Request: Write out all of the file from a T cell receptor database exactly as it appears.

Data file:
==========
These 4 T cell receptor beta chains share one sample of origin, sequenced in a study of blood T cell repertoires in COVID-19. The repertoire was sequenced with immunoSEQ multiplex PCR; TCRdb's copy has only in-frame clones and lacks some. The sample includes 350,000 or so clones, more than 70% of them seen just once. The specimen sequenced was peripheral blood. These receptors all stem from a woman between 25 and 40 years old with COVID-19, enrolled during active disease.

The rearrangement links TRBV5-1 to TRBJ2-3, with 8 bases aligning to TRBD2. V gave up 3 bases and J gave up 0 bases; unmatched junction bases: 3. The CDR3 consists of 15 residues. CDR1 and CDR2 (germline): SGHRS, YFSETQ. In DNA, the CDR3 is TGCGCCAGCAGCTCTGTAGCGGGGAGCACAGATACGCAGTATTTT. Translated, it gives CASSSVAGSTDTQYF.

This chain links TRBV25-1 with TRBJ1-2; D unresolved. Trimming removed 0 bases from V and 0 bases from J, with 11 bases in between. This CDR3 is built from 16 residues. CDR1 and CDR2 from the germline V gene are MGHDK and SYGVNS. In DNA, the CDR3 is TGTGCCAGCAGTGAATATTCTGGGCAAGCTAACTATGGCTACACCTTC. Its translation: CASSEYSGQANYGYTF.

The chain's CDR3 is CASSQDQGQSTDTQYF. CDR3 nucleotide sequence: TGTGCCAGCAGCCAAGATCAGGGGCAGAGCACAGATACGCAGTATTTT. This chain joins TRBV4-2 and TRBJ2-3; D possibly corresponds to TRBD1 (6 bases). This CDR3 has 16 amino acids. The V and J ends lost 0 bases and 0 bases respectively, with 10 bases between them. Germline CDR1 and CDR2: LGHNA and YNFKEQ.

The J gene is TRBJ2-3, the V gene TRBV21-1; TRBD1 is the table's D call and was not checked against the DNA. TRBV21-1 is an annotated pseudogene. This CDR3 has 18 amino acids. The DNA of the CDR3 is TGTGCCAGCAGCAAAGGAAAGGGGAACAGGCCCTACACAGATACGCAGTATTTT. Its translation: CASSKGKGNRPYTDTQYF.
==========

These 4 T cell receptor beta chains share one sample of origin, sequenced in a study of blood T cell repertoires in COVID-19. The repertoire was sequenced with immunoSEQ multiplex PCR; TCRdb's copy has only in-frame clones and lacks some. The sample includes 350,000 or so clones, more than 70% of them seen just once. The specimen sequenced was peripheral blood. These receptors all stem from a woman between 25 and 40 years old with COVID-19, enrolled during active disease.

The rearrangement links TRBV5-1 to TRBJ2-3, with 8 bases aligning to TRBD2. V gave up 3 bases and J gave up 0 bases; unmatched junction bases: 3. The CDR3 consists of 15 residues. CDR1 and CDR2 (germline): SGHRS, YFSETQ. In DNA, the CDR3 is TGCGCCAGCAGCTCTGTAGCGGGGAGCACAGATACGCAGTATTTT. Translated, it gives CASSSVAGSTDTQYF.

This chain links TRBV25-1 with TRBJ1-2; D unresolved. Trimming removed 0 bases from V and 0 bases from J, with 11 bases in between. This CDR3 is built from 16 residues. CDR1 and CDR2 from the germline V gene are MGHDK and SYGVNS. In DNA, the CDR3 is TGTGCCAGCAGTGAATATTCTGGGCAAGCTAACTATGGCTACACCTTC. Its translation: CASSEYSGQANYGYTF.

The chain's CDR3 is CASSQDQGQSTDTQYF. CDR3 nucleotide sequence: TGTGCCAGCAGCCAAGATCAGGGGCAGAGCACAGATACGCAGTATTTT. This chain joins TRBV4-2 and TRBJ2-3; D possibly corresponds to TRBD1 (6 bases). This CDR3 has 16 amino acids. The V and J ends lost 0 bases and 0 bases respectively, with 10 bases between them. Germline CDR1 and CDR2: LGHNA and YNFKEQ.

The J gene is TRBJ2-3, the V gene TRBV21-1; TRBD1 is the table's D call and was not checked against the DNA. TRBV21-1 is an annotated pseudogene. This CDR3 has 18 amino acids. The DNA of the CDR3 is TGTGCCAGCAGCAAAGGAAAGGGGAACAGGCCCTACACAGATACGCAGTATTTT. Its translation: CASSKGKGNRPYTDTQYF.